Lithium giant Albemarle (NYSE:ALB) will seek to raise its production limit in Chile, the company said on Friday (September 15).
The US-based company said it has developed new technology that could enable it to increase its total lithium output in the country from 80,000 MT to 125,000 MT of lithium carbonate equivalent. That would be a 56.25-percent increase from its current level.
“With the understanding that this new technology is commercially viable, Albemarle will build a new lithium carbonate production plant at the beginning of the next decade,” the company said in a statement.
Albemarle’s share price has been on the rise since the beginning of the year, and at close of day Monday (September 18) it was up over 50 percent year-to-date. It was also up just under 4 percent since Friday’s production announcement.
That said, not everyone is optimistic about the company’s news. In a recent interview with Epstein Research, lithium expert Joe Lowry questioned the feasibility of Albemarle’s new technology. “Their announcement on September 15th about new technology was a typical PR move, but likely lacks substance — they highlighted a technology that even they say is not ready for commercial use,” he said.
The company will also have to seek approval from the Chilean government if it wants to increase its lithium output. Albemarle operates in the Atacama salt flat in Chile, which hosts roughly 37 percent of the world’s entire lithium production.
The South American country classifies lithium as a “strategic” material on the ground, as the metal can be used in nuclear fusion power plants. It controls output of the metal for commercial and environmental reasons, which means producers need authorization from the Nuclear Energy Commission — operating conditions are set directly with the government on a case-by-case basis.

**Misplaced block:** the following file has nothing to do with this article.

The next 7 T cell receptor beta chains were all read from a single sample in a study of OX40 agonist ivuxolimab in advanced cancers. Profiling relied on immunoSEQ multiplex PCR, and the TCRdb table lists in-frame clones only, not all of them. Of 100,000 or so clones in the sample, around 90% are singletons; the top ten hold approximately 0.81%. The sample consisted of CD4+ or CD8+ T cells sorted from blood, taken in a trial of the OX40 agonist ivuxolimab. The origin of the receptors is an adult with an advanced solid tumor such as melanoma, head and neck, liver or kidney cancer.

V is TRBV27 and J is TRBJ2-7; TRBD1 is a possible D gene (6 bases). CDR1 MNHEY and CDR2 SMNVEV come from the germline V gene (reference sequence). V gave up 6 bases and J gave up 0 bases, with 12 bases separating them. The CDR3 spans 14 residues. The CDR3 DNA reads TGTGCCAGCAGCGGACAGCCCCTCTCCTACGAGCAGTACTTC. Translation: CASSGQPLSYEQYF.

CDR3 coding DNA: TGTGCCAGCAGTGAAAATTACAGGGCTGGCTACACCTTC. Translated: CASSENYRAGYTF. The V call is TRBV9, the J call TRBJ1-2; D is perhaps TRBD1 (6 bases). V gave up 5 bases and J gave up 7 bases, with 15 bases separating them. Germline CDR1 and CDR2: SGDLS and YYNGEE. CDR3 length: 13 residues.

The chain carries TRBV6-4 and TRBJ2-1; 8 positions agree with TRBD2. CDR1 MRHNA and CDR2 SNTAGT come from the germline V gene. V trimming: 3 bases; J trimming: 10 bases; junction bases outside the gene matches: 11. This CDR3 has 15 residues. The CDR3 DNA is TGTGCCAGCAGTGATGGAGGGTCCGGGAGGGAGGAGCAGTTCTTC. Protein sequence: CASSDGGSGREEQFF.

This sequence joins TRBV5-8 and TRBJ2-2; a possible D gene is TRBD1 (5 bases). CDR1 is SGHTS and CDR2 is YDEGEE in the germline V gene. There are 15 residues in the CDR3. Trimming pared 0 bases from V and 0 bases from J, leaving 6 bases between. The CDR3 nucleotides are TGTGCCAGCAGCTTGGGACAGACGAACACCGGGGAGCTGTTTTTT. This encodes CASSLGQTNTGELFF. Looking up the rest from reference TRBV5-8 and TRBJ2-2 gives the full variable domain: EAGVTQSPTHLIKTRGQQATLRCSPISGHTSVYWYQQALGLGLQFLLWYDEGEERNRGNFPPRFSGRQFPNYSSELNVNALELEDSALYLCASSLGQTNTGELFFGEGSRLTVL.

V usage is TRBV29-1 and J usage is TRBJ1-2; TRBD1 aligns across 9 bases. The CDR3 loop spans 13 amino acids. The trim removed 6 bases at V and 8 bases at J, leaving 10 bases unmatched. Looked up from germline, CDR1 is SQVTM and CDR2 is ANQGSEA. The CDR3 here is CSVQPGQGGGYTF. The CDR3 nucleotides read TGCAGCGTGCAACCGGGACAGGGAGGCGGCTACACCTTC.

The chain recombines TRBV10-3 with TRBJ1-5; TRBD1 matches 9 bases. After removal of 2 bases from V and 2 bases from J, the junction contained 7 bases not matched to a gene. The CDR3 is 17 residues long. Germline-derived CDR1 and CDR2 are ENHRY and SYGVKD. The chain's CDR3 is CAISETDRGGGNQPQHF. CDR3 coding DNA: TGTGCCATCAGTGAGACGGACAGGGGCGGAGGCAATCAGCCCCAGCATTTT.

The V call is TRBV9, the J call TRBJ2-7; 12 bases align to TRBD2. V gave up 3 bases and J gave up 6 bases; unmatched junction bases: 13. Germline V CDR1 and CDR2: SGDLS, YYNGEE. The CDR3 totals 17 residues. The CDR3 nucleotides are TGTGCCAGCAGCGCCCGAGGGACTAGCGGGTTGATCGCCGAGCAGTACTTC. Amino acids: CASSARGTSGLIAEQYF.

If Albemarle’s expansion plan is approved, the company’s investment in top lithium producer Chile will reach $1 billion over the next five years.
Lithium is a key element in the batteries used to power electric cars, and demand for the metal is expected to surge as these vehicles become more popular. Roskill estimates that 785,000 tonnes of lithium carbonate equivalent a year will be needed by 2025, amounting to a 26,000-tonne shortfall from anticipated supply.
Meeting the world’s growing lithium supply needs continues to be a challenge for producers, as bringing projects into the market is not as easy. In fact, processing battery-grade lithium can take anywhere from three years to seven years or more, depending on the project.
Because of those market dynamics, lithium prices and stocks have been on an uptrend. Most recently, analysts at Eight Capital shared their four lithium stocks to watch. Click here to read more.
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Securities Disclosure: I, Priscila Barrera, hold no direct investment interest in any company mentioned in this article.